Count you gains instead of your losses.

Count your joys instead of your woes.

Count your friends instead of your foes.

Count your smiles instead of your tears.

Count courage instead of your fears.

Count your full years instead of your lean.

Count your kind deeds instead of your mean.

Count your health instead of your wealth.

Count on God instead of yourself.

In chapter 11 of St. Luke’s Gospel, Jesus is about to raise His dear friend Lazarus from the dead. Before doing so, He says this to His Heavenly Father: “Father, I thank you for hearing my prayer. I know indeed that you always hear Me, but I speak for the sake of all who stand round me.” When we try to imitate a person, we try to do and say what that person does and says. In this passage from St. Luke’s Gospel, we learn that Jesus expressed heartfelt thanks to His Father. Should we not do the same?

If we study the life of St. Vincent DePaul or any other saint, we will find that they learned the valuable and important lesson of daily giving thanks to God. We, who have the privilege of daily receiving the Eucharist, which is an act of thanksgiving, must express our thanksgiving by thanks-living. Otherwise we risk being hypocrites, which means actors. We know that Christianity is an abnormal way of life. By that I mean that it is not the norm when it comes to forgiving or giving thanks. Children and even adults need to be reminded of the importance of giving thanks.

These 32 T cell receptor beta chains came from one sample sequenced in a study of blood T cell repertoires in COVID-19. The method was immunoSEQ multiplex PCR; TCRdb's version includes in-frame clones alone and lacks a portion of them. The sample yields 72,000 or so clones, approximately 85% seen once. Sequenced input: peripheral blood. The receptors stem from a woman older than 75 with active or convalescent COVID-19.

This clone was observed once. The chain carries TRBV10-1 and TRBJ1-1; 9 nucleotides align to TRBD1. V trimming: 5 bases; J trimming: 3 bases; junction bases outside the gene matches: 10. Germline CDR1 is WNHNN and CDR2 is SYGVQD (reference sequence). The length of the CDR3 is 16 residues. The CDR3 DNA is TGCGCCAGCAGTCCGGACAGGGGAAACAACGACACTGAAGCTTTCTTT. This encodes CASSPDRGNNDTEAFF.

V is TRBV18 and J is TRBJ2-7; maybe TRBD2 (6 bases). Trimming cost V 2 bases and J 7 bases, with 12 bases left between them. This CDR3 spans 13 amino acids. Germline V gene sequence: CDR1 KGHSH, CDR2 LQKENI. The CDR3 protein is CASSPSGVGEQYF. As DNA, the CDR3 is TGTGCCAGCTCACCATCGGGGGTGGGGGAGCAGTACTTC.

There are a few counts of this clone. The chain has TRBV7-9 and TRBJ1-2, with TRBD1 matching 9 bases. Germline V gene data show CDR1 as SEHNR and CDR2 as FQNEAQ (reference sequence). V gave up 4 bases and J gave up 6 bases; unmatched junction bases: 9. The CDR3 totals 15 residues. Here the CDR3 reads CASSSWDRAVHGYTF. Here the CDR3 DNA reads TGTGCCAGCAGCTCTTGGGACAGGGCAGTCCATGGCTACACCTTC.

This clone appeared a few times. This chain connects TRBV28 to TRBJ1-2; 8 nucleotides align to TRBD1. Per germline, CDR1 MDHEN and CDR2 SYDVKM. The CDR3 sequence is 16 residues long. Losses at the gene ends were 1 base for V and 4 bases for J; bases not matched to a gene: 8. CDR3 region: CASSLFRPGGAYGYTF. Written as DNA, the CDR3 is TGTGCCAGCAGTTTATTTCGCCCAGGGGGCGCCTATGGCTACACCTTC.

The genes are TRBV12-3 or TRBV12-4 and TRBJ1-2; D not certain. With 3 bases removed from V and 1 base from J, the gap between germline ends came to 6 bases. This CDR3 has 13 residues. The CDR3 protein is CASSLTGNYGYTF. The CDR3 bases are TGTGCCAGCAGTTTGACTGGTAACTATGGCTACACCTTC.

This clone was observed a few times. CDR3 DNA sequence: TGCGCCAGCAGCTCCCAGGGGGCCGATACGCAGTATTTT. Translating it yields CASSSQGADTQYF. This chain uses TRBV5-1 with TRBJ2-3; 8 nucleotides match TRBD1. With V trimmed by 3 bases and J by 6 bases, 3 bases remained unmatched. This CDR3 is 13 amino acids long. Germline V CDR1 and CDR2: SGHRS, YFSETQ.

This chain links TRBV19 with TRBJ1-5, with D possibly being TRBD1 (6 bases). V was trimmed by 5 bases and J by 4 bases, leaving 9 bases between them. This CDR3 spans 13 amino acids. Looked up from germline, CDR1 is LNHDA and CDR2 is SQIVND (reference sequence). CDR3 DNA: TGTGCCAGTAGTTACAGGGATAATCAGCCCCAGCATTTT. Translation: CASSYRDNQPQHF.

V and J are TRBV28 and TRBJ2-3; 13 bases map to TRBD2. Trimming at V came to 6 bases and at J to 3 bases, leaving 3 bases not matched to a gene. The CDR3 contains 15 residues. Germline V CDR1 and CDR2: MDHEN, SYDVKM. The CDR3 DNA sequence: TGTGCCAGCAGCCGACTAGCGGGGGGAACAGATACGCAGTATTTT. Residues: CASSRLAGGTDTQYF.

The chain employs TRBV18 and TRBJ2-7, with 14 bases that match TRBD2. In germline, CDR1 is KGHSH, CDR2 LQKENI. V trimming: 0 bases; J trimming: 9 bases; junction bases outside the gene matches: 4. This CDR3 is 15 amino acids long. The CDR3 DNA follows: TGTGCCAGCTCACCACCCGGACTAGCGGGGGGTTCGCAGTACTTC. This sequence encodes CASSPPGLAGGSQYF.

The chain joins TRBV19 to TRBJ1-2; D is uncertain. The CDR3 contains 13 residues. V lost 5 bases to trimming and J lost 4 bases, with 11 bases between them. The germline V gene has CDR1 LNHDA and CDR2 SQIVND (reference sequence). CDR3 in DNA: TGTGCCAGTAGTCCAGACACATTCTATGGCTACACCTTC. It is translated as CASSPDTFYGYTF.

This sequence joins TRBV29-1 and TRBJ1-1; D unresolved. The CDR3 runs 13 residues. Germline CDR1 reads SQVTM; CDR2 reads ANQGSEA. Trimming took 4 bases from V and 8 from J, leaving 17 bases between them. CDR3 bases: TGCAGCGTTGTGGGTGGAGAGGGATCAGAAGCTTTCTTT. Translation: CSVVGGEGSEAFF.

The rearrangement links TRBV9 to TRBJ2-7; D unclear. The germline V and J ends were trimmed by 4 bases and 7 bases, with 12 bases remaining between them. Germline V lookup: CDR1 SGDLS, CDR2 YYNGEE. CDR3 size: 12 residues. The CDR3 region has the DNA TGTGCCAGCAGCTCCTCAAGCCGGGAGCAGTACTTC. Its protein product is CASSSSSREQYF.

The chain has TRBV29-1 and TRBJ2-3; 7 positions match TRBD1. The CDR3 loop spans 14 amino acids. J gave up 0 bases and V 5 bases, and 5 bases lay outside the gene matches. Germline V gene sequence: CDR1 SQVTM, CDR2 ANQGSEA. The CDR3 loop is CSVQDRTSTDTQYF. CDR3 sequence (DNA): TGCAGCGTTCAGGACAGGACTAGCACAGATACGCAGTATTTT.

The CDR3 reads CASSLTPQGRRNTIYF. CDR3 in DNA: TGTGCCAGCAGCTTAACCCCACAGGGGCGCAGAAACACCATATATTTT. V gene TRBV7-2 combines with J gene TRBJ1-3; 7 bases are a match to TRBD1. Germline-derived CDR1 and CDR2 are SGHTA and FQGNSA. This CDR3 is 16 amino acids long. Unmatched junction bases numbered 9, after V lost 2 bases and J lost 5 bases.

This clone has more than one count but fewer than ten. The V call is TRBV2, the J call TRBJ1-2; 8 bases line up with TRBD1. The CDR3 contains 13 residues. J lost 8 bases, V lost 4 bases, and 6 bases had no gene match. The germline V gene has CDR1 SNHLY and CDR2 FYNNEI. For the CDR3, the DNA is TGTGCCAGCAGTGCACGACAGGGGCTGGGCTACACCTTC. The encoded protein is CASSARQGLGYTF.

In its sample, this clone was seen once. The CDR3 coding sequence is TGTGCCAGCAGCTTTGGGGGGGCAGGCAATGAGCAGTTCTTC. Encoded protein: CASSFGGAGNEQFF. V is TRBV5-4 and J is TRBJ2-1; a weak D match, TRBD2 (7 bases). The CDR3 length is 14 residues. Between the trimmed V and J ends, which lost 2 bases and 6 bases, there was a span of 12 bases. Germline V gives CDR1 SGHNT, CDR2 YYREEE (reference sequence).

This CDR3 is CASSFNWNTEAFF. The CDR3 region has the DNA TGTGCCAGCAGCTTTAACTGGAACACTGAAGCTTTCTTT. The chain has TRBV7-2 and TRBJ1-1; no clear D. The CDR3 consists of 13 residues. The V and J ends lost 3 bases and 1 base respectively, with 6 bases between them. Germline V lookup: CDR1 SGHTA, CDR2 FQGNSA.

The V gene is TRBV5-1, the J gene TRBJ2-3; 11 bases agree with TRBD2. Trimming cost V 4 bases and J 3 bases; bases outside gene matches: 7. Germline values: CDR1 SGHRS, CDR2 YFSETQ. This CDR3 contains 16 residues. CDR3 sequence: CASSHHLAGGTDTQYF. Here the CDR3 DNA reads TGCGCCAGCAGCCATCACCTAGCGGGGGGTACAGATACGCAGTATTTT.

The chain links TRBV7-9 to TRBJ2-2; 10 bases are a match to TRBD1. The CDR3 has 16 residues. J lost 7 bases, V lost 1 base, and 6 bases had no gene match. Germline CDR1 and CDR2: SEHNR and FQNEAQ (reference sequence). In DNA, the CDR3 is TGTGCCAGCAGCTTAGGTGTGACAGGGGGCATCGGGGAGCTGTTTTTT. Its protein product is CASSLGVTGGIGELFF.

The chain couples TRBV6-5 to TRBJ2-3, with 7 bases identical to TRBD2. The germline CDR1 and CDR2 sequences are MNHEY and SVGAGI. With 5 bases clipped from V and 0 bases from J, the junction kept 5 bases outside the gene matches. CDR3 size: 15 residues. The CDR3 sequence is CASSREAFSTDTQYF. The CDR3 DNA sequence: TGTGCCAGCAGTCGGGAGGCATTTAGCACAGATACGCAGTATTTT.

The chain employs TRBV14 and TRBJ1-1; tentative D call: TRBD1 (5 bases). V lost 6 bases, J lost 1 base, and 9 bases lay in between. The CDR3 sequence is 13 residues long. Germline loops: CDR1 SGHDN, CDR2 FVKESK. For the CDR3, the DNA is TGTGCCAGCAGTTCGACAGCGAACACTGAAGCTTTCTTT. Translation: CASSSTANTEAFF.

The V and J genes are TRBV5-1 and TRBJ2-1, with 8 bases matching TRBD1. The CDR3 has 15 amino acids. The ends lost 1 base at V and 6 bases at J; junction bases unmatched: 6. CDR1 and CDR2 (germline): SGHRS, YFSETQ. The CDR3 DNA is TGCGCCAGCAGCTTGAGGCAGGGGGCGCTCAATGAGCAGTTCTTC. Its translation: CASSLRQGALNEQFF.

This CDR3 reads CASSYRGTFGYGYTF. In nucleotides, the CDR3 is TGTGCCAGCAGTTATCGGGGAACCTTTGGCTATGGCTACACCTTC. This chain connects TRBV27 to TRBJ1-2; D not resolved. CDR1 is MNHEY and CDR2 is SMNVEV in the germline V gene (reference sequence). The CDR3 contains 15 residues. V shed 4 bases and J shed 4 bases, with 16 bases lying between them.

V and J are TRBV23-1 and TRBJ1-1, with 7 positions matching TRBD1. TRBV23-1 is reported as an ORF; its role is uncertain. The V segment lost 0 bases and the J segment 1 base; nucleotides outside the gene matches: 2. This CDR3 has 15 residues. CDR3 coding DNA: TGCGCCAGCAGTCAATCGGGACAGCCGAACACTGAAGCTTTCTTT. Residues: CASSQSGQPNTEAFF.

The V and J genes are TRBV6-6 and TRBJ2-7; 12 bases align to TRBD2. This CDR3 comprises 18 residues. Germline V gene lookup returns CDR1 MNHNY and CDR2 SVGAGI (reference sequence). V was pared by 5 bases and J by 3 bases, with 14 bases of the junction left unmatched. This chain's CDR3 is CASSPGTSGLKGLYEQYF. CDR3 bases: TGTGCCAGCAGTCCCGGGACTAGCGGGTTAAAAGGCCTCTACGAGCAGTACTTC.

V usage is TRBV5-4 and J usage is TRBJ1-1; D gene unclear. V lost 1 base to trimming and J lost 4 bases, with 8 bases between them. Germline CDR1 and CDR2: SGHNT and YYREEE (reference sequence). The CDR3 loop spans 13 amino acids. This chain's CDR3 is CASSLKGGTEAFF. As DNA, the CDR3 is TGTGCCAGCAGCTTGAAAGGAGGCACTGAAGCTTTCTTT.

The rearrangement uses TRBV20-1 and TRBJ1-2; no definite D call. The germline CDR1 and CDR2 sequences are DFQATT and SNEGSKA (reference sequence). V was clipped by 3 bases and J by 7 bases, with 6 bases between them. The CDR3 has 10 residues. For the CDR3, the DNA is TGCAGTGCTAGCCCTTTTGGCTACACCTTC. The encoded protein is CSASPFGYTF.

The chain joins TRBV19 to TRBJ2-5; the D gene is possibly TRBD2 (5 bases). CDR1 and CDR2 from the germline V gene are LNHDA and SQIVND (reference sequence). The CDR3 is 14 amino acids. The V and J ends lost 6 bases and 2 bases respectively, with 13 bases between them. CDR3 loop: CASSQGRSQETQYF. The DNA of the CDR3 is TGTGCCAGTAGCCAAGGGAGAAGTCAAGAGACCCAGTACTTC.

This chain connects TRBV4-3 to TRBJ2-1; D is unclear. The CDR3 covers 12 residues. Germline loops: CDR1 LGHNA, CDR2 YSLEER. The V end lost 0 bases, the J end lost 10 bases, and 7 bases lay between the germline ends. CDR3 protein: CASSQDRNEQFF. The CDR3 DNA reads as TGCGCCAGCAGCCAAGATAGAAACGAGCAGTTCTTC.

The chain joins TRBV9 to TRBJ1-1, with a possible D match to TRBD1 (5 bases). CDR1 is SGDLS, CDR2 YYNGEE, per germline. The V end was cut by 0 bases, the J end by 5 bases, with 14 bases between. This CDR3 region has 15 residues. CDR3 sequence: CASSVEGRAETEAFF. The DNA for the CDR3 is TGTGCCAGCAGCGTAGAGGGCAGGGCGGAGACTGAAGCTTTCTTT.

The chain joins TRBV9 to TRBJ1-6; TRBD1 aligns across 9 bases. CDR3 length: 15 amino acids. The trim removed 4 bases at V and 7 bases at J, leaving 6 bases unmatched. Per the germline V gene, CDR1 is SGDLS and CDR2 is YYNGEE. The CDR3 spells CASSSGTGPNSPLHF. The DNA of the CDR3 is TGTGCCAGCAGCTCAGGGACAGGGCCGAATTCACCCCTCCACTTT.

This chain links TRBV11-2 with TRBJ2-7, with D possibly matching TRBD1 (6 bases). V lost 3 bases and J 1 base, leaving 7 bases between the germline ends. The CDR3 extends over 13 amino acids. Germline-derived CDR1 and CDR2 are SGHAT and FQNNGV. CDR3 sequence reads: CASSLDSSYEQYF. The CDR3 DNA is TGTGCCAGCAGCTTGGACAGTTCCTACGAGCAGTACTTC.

In the United States, Thanksgiving Day comes closest to being a secular holy day.

May Thanksgiving 2016 remind us never to take for granted those we love and cherish, especially God!

May the prayer of thanksgiving we say before our sumptuous meal resonate throughout our lives and last until Thanksgiving 2017.


The election is upon us. Many people are agonizing over whether they should vote, or for whom they should vote.
I hope this reflection will be helpful.
Jesus wants us to vote.
Here are some of the reasons.
1.  Voting is not only a privilege, it is also a duty.
2.  One votes not only for the presidency but also for other political offices that are very important.
3.  When people do not vote, they allow a small group of people with their agenda to control the election process.
4.  When a person does not like either presidential candidate, the person should look at a party’s platform to see which platform is most in harmony with Christian values and then vote for the presidential candidate of that party.